Really, it may not have been all that different. The ratings for the first season of Ultimate Fighter were strong. On that broadcast, before the fight even took place, the commentators were plugging a second season, with two new weight classes, and announced they were taking applications for cast members.

However, two days later, Spike was already in negotiations to confirm a third season, and to not only run more live events, but looking at running old fights from the library. Spike TV, particularly after losing the WWE franchise a few months later, was soon to be almost the UFC network with some weeks having half of their prime-time hours devoted to airing the reality show and endless replays of big fights.

"We think we're on to the next big emerging sport," said Kevin Kay, Spike's Executive Vice President of Programming, right after that fight took place .

The first season of TUF aired on a Monday night, starting at 11:10 p.m., but with the good fortune of coming directly after World Wrestling Entertainment's Raw, meaning a couple of million men between the ages of 18 and 34 were already tuned to Spike TV. And the vast majority stuck around, and became the original audience base for UFC.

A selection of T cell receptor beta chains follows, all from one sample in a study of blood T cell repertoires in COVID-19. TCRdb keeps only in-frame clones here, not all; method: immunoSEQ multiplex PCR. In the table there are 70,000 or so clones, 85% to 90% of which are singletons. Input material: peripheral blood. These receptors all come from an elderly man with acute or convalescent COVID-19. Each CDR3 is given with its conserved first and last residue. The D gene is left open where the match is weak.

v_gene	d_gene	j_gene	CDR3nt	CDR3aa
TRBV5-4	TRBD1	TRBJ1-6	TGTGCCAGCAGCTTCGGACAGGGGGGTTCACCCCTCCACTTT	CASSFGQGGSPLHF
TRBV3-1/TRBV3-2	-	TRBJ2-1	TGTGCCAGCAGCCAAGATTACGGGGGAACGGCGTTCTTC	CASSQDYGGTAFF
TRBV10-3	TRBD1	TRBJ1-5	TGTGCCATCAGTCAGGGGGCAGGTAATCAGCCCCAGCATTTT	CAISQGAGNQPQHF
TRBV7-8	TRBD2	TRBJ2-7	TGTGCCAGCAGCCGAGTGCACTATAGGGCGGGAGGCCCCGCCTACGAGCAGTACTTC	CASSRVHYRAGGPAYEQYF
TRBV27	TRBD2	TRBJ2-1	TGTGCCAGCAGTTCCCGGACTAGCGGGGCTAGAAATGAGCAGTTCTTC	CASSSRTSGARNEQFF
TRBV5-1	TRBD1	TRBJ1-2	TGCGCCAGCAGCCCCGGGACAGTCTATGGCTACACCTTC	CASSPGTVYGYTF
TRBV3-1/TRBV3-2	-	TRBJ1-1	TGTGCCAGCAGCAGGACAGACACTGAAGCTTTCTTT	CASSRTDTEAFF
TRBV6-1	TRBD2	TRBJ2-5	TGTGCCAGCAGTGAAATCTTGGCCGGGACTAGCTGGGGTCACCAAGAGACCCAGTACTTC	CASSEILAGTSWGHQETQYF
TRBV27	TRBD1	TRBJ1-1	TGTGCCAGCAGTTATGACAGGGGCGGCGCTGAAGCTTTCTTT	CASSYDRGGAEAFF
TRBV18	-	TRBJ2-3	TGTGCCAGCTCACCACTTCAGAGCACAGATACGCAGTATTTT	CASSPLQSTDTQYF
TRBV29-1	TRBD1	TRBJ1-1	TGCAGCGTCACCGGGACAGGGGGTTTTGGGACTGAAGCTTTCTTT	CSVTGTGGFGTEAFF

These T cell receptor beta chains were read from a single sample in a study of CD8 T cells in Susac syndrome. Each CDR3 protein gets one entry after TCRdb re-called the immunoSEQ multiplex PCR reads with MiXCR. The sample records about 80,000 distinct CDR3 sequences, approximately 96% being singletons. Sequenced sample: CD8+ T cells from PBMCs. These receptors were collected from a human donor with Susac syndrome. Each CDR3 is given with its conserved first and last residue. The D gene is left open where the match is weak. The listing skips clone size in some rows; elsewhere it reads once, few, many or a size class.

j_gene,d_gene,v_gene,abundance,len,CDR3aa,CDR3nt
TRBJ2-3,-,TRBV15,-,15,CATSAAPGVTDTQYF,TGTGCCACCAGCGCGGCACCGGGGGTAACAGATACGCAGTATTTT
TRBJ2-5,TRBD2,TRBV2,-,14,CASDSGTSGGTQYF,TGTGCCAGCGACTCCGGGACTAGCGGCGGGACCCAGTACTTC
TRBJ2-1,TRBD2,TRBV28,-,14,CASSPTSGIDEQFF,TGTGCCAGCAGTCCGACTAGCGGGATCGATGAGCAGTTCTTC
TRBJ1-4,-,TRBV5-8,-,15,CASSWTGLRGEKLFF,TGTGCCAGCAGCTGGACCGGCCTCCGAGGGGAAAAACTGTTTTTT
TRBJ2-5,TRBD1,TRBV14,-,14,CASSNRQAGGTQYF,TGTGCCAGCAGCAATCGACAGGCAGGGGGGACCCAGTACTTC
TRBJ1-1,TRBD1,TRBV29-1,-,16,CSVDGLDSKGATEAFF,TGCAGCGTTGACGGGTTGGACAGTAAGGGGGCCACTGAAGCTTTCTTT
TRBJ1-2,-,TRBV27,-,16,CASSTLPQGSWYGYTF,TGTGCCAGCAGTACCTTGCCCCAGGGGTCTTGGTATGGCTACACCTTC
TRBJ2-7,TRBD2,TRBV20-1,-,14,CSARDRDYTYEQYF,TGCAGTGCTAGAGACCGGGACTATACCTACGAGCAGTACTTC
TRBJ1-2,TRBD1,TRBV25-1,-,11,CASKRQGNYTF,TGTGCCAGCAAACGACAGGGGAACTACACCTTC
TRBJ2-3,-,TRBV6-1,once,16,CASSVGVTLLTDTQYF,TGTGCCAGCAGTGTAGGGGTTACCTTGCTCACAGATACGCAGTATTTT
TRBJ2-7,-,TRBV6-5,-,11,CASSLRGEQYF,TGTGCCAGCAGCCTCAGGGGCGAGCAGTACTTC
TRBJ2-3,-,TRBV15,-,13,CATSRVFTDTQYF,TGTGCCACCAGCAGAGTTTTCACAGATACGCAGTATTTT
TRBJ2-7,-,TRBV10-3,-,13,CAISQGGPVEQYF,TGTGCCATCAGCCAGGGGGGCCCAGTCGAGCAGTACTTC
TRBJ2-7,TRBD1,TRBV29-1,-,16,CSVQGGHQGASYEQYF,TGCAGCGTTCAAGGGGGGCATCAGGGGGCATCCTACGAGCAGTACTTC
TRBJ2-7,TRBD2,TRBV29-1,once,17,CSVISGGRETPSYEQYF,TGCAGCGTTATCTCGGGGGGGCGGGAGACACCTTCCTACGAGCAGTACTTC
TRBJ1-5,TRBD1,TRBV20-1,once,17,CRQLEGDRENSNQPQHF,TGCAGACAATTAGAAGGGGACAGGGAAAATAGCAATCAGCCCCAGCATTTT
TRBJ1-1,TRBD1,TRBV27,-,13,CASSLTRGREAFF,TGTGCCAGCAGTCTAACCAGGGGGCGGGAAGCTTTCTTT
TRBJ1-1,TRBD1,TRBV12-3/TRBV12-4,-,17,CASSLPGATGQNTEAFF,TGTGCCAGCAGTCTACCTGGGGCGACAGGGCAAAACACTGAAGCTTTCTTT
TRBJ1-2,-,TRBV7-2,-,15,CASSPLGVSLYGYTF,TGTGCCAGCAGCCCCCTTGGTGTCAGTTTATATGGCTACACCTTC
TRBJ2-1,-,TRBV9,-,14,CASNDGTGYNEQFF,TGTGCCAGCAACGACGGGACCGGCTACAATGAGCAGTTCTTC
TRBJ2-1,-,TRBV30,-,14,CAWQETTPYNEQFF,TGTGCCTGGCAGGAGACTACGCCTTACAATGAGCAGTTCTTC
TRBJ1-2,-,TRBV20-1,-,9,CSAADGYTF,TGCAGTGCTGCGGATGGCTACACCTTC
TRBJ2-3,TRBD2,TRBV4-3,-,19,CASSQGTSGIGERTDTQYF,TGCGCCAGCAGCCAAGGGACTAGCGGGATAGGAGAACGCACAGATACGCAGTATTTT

There was a question if they would follow UFC to Saturday night, and not only did they, but they drew the company's largest audience to date. About 3.3 million people watched the fight live. Word of mouth was so strong that with a number of replays over the next few days, almost 10 million people had seen it by the end of the week.

In looking back at my own notes from that night, it was already being touted as one of the best fights in MMA history.
In a story after the fight, I wrote: